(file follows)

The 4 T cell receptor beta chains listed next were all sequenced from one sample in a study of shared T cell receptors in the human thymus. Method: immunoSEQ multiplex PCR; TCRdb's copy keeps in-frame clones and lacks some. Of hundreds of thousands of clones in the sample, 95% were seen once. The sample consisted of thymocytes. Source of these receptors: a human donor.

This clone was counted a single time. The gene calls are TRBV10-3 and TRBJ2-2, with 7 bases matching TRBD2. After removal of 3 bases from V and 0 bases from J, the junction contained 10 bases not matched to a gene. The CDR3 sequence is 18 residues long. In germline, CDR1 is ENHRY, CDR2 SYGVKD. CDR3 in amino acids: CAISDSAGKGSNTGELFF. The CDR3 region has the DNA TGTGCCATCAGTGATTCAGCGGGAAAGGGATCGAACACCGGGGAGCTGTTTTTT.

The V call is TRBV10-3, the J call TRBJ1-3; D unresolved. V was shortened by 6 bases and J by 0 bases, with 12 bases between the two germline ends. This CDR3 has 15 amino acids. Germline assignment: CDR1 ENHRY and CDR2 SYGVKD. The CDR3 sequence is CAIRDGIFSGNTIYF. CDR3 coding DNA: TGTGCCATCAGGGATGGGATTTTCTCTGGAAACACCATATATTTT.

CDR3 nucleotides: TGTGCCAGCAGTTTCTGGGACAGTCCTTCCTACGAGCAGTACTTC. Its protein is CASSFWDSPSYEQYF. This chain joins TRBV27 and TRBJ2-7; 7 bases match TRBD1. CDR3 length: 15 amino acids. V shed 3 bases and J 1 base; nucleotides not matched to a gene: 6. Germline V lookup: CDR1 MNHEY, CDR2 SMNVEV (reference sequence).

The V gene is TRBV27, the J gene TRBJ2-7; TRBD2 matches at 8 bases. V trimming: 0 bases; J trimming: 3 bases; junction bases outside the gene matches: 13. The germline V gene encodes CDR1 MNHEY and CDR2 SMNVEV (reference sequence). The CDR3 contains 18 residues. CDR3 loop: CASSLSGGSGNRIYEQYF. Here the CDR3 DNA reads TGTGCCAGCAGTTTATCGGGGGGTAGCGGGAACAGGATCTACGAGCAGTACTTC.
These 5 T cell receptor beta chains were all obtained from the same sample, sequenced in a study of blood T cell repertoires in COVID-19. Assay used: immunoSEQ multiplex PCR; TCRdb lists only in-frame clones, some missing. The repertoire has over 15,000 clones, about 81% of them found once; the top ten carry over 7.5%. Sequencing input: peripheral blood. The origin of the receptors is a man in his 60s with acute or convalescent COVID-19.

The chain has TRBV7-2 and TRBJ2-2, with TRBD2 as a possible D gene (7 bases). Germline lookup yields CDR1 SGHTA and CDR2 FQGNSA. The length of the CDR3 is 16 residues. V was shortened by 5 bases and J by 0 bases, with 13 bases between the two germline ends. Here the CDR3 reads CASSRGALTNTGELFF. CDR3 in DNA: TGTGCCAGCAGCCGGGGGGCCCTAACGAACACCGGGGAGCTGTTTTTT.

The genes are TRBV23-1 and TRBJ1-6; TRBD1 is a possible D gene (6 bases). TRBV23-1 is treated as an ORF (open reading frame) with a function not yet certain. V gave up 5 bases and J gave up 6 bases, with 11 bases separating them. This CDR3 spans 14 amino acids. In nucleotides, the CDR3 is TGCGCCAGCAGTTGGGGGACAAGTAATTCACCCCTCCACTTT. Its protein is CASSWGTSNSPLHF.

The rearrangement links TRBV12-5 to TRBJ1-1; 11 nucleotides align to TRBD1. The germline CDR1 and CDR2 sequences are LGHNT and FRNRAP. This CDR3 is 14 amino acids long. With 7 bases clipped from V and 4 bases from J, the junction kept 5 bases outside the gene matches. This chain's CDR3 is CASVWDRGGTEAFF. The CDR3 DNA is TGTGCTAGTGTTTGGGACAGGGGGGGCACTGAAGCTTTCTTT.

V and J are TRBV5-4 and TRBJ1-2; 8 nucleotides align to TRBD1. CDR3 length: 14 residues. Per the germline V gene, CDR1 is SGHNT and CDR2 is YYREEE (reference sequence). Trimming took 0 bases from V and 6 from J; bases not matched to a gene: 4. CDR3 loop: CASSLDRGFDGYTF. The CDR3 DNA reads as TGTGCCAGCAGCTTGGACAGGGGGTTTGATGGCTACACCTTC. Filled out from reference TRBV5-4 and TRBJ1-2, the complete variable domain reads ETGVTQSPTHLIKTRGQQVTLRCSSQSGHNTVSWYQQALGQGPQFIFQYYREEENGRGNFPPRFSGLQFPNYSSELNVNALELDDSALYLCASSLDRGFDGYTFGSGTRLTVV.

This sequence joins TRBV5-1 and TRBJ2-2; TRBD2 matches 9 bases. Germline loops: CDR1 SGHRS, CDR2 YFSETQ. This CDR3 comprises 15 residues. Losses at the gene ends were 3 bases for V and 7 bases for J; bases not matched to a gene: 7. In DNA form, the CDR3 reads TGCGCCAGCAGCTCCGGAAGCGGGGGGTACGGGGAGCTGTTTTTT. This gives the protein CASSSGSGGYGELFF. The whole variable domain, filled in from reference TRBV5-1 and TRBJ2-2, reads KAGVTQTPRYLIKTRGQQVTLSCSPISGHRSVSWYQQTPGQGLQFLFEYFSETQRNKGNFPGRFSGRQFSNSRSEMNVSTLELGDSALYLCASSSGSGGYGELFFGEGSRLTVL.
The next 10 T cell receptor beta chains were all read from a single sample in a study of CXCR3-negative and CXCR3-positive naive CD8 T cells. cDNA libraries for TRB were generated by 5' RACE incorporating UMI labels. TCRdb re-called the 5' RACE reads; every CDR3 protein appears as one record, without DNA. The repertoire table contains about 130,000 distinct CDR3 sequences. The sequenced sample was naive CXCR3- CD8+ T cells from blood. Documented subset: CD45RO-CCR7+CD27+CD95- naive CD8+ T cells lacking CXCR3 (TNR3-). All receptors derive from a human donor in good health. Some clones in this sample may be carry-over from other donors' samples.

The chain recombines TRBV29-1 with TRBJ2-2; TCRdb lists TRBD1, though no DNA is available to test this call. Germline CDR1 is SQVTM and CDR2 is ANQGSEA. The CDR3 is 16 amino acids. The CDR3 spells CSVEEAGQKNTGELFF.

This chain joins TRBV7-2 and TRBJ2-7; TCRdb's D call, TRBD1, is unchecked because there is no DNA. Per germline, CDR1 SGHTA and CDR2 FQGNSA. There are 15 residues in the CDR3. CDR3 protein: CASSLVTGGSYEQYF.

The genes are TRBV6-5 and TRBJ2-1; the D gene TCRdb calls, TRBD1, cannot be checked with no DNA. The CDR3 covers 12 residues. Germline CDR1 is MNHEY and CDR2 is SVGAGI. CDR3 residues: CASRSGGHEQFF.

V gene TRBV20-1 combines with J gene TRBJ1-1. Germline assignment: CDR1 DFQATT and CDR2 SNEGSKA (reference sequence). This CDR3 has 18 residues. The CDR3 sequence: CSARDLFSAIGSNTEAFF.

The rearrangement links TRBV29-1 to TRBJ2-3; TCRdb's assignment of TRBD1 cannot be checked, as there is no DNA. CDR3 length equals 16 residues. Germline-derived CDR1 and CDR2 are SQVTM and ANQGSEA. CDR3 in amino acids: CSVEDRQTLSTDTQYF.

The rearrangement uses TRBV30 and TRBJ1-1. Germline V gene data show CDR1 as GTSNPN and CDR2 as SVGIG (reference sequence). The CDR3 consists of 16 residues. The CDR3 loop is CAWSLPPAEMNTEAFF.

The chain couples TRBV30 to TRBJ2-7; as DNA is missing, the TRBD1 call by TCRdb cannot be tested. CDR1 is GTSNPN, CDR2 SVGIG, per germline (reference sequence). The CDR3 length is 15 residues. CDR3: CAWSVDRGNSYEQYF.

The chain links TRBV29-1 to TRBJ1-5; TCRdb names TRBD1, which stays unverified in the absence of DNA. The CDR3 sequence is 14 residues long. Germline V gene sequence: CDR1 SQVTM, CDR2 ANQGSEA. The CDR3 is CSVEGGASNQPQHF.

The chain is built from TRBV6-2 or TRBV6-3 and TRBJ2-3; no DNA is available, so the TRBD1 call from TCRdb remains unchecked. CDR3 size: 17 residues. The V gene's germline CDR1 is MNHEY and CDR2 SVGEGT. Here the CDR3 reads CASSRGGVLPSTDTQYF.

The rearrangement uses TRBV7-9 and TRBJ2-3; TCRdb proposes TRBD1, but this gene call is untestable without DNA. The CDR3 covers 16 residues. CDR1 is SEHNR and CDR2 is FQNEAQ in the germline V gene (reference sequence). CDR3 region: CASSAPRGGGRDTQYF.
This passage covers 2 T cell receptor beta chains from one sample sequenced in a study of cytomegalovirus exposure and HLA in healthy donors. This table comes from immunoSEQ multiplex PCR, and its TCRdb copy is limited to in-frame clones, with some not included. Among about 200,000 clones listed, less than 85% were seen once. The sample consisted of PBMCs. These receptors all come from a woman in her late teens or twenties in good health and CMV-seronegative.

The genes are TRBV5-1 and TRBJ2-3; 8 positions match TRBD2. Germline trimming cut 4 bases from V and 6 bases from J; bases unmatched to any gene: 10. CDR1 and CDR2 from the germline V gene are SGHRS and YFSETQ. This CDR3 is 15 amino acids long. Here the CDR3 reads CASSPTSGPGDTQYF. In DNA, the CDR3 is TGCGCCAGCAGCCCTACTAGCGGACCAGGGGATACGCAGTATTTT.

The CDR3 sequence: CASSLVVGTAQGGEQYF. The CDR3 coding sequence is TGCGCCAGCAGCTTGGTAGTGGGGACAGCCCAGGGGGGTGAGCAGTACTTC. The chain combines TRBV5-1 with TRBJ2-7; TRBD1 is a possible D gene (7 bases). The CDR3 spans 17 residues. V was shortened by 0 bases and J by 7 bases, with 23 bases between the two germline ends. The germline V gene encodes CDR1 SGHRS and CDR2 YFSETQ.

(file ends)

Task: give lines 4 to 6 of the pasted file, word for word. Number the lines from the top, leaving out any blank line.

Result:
CDR3 nucleotides: TGTGCCAGCAGTTTCTGGGACAGTCCTTCCTACGAGCAGTACTTC. Its protein is CASSFWDSPSYEQYF. This chain joins TRBV27 and TRBJ2-7; 7 bases match TRBD1. CDR3 length: 15 amino acids. V shed 3 bases and J 1 base; nucleotides not matched to a gene: 6. Germline V lookup: CDR1 MNHEY, CDR2 SMNVEV (reference sequence).

The V gene is TRBV27, the J gene TRBJ2-7; TRBD2 matches at 8 bases. V trimming: 0 bases; J trimming: 3 bases; junction bases outside the gene matches: 13. The germline V gene encodes CDR1 MNHEY and CDR2 SMNVEV (reference sequence). The CDR3 contains 18 residues. CDR3 loop: CASSLSGGSGNRIYEQYF. Here the CDR3 DNA reads TGTGCCAGCAGTTTATCGGGGGGTAGCGGGAACAGGATCTACGAGCAGTACTTC.
These 5 T cell receptor beta chains were all obtained from the same sample, sequenced in a study of blood T cell repertoires in COVID-19. Assay used: immunoSEQ multiplex PCR; TCRdb lists only in-frame clones, some missing. The repertoire has over 15,000 clones, about 81% of them found once; the top ten carry over 7.5%. Sequencing input: peripheral blood. The origin of the receptors is a man in his 60s with acute or convalescent COVID-19.